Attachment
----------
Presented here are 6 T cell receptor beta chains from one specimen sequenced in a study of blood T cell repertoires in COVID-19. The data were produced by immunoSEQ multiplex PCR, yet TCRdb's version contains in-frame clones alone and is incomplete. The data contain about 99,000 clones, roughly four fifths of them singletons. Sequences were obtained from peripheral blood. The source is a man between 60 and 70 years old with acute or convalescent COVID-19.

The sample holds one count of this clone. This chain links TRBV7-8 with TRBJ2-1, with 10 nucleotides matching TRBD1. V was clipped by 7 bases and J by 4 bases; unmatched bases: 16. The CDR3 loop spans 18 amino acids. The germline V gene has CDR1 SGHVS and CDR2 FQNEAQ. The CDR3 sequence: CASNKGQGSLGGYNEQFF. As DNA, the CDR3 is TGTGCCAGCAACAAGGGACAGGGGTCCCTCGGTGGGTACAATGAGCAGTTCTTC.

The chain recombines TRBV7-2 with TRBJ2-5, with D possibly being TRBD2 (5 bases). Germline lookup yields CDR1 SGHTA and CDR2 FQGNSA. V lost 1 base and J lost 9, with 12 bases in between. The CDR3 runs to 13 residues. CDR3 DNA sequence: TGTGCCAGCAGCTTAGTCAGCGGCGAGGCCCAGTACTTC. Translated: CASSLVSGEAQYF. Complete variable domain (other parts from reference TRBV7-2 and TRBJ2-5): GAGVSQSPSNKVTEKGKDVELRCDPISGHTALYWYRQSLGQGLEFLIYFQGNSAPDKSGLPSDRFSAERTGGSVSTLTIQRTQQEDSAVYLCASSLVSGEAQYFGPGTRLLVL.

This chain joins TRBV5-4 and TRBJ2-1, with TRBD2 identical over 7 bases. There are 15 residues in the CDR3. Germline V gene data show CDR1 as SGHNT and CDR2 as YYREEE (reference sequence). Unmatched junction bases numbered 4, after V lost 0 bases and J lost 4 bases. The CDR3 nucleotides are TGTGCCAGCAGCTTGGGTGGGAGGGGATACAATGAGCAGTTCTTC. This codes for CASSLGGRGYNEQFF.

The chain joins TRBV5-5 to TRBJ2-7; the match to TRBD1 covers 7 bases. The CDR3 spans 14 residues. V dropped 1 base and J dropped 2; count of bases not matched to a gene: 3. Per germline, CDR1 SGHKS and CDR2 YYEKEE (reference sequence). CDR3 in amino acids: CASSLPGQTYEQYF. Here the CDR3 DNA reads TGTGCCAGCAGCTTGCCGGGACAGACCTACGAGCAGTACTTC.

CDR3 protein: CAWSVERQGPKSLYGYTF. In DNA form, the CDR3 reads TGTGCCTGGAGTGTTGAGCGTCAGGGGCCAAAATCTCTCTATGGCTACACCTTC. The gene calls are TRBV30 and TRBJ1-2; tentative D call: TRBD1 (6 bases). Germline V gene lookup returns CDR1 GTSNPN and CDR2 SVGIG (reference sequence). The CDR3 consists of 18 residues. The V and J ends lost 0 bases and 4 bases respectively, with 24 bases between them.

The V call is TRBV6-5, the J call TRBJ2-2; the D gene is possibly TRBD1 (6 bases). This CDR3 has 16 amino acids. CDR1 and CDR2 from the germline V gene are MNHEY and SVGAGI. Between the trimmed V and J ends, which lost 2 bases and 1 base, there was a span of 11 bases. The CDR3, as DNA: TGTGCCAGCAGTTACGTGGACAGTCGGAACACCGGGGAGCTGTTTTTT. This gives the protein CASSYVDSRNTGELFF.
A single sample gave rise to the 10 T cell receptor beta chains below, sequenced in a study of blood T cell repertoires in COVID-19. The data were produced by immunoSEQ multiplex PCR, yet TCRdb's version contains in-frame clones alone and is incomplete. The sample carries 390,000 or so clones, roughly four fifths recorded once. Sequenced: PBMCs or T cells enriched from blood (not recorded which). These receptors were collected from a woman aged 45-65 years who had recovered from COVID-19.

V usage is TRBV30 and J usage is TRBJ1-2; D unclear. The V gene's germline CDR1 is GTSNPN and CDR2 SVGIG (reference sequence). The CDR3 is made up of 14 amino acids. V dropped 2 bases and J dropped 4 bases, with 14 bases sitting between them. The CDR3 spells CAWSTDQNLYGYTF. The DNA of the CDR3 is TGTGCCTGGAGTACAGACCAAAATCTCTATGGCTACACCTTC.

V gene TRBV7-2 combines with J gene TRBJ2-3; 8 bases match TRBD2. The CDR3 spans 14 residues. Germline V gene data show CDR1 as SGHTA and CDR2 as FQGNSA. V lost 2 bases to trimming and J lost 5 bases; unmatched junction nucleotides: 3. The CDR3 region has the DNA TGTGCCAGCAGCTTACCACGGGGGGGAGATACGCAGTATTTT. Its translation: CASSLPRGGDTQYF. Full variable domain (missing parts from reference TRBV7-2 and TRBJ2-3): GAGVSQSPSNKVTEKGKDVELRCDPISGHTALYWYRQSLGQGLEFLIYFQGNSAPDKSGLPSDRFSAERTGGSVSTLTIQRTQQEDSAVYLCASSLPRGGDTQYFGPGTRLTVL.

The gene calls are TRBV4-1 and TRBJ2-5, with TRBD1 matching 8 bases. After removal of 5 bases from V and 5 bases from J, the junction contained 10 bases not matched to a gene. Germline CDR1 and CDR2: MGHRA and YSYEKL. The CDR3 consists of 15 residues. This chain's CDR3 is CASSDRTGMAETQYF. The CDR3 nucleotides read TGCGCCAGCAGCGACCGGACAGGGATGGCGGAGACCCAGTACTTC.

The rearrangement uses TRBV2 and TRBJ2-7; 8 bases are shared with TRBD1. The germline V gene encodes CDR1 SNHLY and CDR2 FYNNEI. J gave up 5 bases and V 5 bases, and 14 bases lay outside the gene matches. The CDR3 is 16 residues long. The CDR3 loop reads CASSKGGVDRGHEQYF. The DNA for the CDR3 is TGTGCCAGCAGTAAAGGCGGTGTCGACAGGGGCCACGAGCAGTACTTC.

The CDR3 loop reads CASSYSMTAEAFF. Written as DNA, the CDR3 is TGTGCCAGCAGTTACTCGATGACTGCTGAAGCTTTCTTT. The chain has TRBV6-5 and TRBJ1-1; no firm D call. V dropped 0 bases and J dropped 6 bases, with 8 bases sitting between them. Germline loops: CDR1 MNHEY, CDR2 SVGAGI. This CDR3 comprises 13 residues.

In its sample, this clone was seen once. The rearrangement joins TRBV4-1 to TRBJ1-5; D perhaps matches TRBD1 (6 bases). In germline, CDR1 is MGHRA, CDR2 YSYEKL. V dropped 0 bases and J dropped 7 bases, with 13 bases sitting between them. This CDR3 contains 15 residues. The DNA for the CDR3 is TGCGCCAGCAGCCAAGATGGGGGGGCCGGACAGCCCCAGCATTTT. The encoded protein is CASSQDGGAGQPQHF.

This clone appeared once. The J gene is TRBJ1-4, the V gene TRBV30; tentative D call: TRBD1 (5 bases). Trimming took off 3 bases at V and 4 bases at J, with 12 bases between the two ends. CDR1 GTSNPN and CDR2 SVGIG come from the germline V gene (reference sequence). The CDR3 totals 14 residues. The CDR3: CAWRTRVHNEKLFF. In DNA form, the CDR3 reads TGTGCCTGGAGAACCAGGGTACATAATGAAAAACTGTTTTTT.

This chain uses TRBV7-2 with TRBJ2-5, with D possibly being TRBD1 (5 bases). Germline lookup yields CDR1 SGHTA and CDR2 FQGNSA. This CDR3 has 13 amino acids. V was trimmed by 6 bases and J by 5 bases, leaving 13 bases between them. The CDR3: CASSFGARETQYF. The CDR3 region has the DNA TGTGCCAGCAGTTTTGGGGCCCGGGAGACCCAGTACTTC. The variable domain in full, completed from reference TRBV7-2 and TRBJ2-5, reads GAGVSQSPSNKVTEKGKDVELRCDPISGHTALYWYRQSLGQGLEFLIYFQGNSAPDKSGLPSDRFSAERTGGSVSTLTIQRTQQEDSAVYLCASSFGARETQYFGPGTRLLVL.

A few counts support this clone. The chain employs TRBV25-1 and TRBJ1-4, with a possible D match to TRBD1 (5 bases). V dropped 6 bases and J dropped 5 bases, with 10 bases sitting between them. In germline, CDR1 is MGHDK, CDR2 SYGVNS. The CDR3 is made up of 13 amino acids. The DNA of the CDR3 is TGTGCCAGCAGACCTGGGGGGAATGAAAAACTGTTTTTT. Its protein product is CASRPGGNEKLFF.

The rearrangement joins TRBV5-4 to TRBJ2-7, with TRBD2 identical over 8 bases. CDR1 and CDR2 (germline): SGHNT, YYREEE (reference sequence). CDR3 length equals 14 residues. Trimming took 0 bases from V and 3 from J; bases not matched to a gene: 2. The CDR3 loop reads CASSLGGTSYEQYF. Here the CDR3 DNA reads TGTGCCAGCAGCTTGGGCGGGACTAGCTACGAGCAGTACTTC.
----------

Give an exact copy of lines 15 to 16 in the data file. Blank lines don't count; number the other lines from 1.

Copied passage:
This clone appeared once. The J gene is TRBJ1-4, the V gene TRBV30; tentative D call: TRBD1 (5 bases). Trimming took off 3 bases at V and 4 bases at J, with 12 bases between the two ends. CDR1 GTSNPN and CDR2 SVGIG come from the germline V gene (reference sequence). The CDR3 totals 14 residues. The CDR3: CAWRTRVHNEKLFF. In DNA form, the CDR3 reads TGTGCCTGGAGAACCAGGGTACATAATGAAAAACTGTTTTTT.

This chain uses TRBV7-2 with TRBJ2-5, with D possibly being TRBD1 (5 bases). Germline lookup yields CDR1 SGHTA and CDR2 FQGNSA. This CDR3 has 13 amino acids. V was trimmed by 6 bases and J by 5 bases, leaving 13 bases between them. The CDR3: CASSFGARETQYF. The CDR3 region has the DNA TGTGCCAGCAGTTTTGGGGCCCGGGAGACCCAGTACTTC. The variable domain in full, completed from reference TRBV7-2 and TRBJ2-5, reads GAGVSQSPSNKVTEKGKDVELRCDPISGHTALYWYRQSLGQGLEFLIYFQGNSAPDKSGLPSDRFSAERTGGSVSTLTIQRTQQEDSAVYLCASSFGARETQYFGPGTRLLVL.